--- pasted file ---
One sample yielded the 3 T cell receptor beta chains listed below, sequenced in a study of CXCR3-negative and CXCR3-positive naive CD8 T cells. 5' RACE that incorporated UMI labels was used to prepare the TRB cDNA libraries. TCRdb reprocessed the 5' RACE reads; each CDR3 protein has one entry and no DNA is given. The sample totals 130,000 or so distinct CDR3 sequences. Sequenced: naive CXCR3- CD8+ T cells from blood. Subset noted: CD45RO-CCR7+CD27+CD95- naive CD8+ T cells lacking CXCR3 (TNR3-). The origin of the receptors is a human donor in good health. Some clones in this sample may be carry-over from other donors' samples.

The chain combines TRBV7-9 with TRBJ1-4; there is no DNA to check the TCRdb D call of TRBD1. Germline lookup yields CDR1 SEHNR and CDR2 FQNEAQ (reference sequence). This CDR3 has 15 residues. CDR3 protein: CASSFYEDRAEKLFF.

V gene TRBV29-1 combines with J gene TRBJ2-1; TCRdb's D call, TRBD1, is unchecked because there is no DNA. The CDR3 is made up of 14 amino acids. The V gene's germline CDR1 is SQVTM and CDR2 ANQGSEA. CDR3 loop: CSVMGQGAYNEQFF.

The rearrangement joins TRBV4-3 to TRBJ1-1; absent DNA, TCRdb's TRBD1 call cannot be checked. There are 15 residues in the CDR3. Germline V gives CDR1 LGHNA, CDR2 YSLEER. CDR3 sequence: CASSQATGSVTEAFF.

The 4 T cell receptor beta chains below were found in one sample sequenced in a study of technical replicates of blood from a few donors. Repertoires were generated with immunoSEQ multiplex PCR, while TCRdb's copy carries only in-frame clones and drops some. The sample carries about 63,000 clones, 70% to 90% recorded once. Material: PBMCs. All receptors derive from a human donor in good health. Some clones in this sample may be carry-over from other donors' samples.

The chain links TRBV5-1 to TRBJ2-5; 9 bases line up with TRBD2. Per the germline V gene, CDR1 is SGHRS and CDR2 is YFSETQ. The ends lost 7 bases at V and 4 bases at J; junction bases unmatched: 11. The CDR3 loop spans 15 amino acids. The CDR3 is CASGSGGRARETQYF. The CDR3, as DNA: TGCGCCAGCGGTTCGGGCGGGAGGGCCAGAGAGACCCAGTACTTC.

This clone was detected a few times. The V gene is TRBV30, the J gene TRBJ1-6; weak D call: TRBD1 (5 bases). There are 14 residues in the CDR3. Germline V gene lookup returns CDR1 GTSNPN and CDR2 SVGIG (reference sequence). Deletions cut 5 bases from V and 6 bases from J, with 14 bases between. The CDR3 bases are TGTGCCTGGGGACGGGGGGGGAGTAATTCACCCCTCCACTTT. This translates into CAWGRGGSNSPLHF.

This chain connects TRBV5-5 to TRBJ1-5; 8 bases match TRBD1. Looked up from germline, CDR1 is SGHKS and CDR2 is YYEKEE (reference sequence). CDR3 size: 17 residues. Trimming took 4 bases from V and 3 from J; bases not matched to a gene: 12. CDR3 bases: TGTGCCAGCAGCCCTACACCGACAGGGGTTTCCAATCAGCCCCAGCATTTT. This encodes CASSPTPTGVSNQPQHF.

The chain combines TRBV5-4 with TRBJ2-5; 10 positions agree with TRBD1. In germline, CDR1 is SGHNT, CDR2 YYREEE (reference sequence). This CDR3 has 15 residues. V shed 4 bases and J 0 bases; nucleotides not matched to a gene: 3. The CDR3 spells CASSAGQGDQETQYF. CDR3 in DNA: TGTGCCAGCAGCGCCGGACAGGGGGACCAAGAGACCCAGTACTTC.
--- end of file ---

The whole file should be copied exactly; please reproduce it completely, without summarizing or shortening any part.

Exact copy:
One sample yielded the 3 T cell receptor beta chains listed below, sequenced in a study of CXCR3-negative and CXCR3-positive naive CD8 T cells. 5' RACE that incorporated UMI labels was used to prepare the TRB cDNA libraries. TCRdb reprocessed the 5' RACE reads; each CDR3 protein has one entry and no DNA is given. The sample totals 130,000 or so distinct CDR3 sequences. Sequenced: naive CXCR3- CD8+ T cells from blood. Subset noted: CD45RO-CCR7+CD27+CD95- naive CD8+ T cells lacking CXCR3 (TNR3-). The origin of the receptors is a human donor in good health. Some clones in this sample may be carry-over from other donors' samples.

The chain combines TRBV7-9 with TRBJ1-4; there is no DNA to check the TCRdb D call of TRBD1. Germline lookup yields CDR1 SEHNR and CDR2 FQNEAQ (reference sequence). This CDR3 has 15 residues. CDR3 protein: CASSFYEDRAEKLFF.

V gene TRBV29-1 combines with J gene TRBJ2-1; TCRdb's D call, TRBD1, is unchecked because there is no DNA. The CDR3 is made up of 14 amino acids. The V gene's germline CDR1 is SQVTM and CDR2 ANQGSEA. CDR3 loop: CSVMGQGAYNEQFF.

The rearrangement joins TRBV4-3 to TRBJ1-1; absent DNA, TCRdb's TRBD1 call cannot be checked. There are 15 residues in the CDR3. Germline V gives CDR1 LGHNA, CDR2 YSLEER. CDR3 sequence: CASSQATGSVTEAFF.

The 4 T cell receptor beta chains below were found in one sample sequenced in a study of technical replicates of blood from a few donors. Repertoires were generated with immunoSEQ multiplex PCR, while TCRdb's copy carries only in-frame clones and drops some. The sample carries about 63,000 clones, 70% to 90% recorded once. Material: PBMCs. All receptors derive from a human donor in good health. Some clones in this sample may be carry-over from other donors' samples.

The chain links TRBV5-1 to TRBJ2-5; 9 bases line up with TRBD2. Per the germline V gene, CDR1 is SGHRS and CDR2 is YFSETQ. The ends lost 7 bases at V and 4 bases at J; junction bases unmatched: 11. The CDR3 loop spans 15 amino acids. The CDR3 is CASGSGGRARETQYF. The CDR3, as DNA: TGCGCCAGCGGTTCGGGCGGGAGGGCCAGAGAGACCCAGTACTTC.

This clone was detected a few times. The V gene is TRBV30, the J gene TRBJ1-6; weak D call: TRBD1 (5 bases). There are 14 residues in the CDR3. Germline V gene lookup returns CDR1 GTSNPN and CDR2 SVGIG (reference sequence). Deletions cut 5 bases from V and 6 bases from J, with 14 bases between. The CDR3 bases are TGTGCCTGGGGACGGGGGGGGAGTAATTCACCCCTCCACTTT. This translates into CAWGRGGSNSPLHF.

This chain connects TRBV5-5 to TRBJ1-5; 8 bases match TRBD1. Looked up from germline, CDR1 is SGHKS and CDR2 is YYEKEE (reference sequence). CDR3 size: 17 residues. Trimming took 4 bases from V and 3 from J; bases not matched to a gene: 12. CDR3 bases: TGTGCCAGCAGCCCTACACCGACAGGGGTTTCCAATCAGCCCCAGCATTTT. This encodes CASSPTPTGVSNQPQHF.

The chain combines TRBV5-4 with TRBJ2-5; 10 positions agree with TRBD1. In germline, CDR1 is SGHNT, CDR2 YYREEE (reference sequence). This CDR3 has 15 residues. V shed 4 bases and J 0 bases; nucleotides not matched to a gene: 3. The CDR3 spells CASSAGQGDQETQYF. CDR3 in DNA: TGTGCCAGCAGCGCCGGACAGGGGGACCAAGAGACCCAGTACTTC.